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Pre war rear end whine


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AJ is right on the money here...

Straight cut gears are relatively noisy...or, to be more accurate, they are noisy unless made VERY precisely. Helical gears are quieter because each tooth engages the next tooth gradually rather than all at once. As long as most cars were open it didn't make much difference because you couldn't hear them. As sedans became more popular the noise problem became bothersome. Helical gears had long been used in engines to abate noise, where the gear position is fixed, but a helical gear transmission is much more difficult to shift than one with straight cut gears...I suspect that most of the "double clutching" needed in later cars comes from helical gear transmissions before the invention of syncromesh. I know that brass cars I've driven didn't have to be double clutched...but my 27 Cadillac did. Cadillac adopted helical gears in 26 or 27 but didn't get syncros until 28 so those two years are often a real trick to drive.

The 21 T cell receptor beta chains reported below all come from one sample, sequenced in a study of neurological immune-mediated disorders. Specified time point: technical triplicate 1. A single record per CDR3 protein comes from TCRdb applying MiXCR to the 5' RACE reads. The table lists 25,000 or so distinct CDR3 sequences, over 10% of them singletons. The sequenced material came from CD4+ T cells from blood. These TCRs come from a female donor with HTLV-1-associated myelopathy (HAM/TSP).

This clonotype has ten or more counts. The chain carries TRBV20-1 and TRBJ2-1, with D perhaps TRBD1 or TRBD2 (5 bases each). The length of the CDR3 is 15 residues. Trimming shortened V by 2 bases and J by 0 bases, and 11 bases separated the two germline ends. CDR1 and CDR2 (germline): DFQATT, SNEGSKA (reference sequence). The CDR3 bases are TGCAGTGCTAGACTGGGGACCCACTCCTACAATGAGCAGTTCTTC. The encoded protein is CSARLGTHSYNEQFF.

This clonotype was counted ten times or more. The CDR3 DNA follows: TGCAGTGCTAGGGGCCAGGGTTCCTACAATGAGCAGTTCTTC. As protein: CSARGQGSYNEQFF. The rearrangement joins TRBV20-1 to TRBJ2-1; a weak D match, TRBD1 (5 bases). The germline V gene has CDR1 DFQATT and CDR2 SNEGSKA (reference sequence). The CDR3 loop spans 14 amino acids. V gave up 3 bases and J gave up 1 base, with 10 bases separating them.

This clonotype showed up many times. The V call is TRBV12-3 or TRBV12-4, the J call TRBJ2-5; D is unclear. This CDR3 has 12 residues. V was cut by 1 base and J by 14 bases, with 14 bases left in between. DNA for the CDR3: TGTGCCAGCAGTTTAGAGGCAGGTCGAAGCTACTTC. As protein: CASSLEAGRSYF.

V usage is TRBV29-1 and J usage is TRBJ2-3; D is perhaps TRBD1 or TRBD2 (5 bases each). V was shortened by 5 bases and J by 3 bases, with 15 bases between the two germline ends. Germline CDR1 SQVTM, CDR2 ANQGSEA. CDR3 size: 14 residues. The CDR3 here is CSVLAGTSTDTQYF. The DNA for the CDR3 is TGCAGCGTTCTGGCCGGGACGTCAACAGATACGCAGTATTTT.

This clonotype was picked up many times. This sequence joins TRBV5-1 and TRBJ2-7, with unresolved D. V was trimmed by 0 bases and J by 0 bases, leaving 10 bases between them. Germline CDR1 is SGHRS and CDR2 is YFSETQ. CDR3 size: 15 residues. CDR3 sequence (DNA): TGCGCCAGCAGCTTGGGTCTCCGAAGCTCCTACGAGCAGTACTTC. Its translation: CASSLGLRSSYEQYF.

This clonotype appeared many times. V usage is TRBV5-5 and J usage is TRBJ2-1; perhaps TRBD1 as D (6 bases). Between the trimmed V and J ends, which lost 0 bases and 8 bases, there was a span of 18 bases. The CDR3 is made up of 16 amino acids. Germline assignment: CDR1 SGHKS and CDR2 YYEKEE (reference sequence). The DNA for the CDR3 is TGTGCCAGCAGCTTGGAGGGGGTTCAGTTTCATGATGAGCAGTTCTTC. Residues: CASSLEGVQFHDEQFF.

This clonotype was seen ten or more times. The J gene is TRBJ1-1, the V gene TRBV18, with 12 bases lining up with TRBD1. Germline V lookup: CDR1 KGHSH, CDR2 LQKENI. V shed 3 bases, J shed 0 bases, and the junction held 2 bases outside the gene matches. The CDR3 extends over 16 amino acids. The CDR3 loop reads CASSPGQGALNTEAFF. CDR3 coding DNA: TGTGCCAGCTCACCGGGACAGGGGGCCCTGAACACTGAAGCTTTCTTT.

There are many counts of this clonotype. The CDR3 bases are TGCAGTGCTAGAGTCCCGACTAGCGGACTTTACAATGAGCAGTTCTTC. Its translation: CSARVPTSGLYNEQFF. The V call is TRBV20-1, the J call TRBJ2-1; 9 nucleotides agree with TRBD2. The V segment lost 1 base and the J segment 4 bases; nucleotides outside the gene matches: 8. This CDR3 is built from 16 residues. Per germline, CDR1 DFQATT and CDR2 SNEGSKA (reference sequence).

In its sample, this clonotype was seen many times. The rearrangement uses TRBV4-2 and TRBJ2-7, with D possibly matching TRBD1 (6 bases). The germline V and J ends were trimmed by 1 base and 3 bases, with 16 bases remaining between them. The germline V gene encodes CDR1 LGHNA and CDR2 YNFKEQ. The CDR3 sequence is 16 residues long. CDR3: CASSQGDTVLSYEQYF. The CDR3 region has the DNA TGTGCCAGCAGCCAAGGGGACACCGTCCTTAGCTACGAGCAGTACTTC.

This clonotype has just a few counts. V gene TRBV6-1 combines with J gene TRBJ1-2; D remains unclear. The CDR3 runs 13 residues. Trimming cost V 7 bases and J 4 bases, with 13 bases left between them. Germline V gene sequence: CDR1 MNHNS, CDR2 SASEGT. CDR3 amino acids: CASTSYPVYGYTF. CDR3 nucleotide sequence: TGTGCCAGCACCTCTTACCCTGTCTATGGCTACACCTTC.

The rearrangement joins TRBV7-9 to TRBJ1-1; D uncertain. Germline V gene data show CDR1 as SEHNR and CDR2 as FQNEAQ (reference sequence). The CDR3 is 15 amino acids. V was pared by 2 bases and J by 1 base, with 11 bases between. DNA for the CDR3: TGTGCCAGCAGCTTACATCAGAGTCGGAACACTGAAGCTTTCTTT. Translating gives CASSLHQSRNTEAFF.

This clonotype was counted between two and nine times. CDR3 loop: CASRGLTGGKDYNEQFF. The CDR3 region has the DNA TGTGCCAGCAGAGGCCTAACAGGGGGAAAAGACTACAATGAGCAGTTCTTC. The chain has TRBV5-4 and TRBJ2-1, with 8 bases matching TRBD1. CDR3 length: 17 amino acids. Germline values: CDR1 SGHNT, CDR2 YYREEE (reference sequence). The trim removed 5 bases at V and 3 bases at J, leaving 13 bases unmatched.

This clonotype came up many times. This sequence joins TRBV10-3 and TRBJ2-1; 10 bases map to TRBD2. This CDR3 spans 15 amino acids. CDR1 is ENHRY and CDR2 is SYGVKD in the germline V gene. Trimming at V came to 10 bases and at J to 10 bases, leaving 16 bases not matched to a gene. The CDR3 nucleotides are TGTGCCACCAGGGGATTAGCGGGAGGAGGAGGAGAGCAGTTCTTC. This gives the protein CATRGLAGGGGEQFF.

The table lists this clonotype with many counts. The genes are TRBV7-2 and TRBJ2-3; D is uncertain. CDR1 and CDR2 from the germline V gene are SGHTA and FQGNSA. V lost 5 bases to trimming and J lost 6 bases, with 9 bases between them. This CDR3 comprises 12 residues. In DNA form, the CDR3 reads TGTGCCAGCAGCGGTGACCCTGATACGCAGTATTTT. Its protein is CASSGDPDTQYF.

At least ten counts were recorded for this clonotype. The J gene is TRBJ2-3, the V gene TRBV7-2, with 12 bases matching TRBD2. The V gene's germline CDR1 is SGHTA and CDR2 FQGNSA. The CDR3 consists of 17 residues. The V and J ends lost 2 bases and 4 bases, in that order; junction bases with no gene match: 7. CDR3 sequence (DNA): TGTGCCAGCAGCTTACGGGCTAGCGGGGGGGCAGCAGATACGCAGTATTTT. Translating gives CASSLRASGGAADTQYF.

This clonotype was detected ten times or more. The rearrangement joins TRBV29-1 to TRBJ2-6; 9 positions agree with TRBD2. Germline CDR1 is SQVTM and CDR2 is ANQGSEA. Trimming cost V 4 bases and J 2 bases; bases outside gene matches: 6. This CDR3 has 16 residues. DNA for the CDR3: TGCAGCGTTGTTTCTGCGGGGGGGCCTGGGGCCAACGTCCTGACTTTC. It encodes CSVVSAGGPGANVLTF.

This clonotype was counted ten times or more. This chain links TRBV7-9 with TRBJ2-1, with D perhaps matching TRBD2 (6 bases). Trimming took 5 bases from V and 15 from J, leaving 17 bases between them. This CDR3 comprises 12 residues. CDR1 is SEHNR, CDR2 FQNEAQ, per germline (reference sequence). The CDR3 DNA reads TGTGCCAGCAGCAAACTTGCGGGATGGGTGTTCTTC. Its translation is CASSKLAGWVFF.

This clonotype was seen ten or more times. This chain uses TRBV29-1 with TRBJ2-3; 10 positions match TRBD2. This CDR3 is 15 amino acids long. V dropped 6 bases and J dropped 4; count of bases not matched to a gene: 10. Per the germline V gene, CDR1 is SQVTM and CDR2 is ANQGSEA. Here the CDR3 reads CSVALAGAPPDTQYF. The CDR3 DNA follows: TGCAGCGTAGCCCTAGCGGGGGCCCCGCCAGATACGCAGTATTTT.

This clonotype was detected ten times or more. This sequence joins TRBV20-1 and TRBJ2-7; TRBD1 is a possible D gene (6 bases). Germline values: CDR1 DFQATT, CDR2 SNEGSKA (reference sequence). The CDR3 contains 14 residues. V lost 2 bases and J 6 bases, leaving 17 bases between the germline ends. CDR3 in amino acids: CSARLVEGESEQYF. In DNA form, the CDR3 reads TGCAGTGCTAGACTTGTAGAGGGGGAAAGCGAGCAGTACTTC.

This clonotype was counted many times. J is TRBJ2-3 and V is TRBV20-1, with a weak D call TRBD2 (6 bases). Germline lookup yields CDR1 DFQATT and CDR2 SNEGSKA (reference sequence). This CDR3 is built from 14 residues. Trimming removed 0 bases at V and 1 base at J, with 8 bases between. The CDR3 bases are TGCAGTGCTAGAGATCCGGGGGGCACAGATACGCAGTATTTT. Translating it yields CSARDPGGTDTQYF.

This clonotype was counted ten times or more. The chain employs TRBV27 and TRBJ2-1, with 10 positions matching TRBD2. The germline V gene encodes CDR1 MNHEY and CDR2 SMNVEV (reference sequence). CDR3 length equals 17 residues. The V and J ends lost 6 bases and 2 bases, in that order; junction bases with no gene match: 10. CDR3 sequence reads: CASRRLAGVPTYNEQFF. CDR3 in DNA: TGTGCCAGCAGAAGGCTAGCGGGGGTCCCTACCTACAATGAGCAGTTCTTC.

[EDIT] I should add that I've no way of knowing if the Cadillac was particularly difficult to shift when new. The car I had was in spectacular original condition but even then, in the 1970s, it was 45 years old and showed no sign of ever having been apart. It would be foolhardy to assume it was behaving "as new" but I had nothing to compare it to. The fact that Cadillac incorporated syncromesh the next year suggests it was an improvement but exactly how much of an improvement remains a question.



Edited by JV Puleo (see edit history)
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When I was a young kid and we would go for rides in one of the family's prewar cars, I always loved the sound of the gears because it reminded me of the sound the school bus made.

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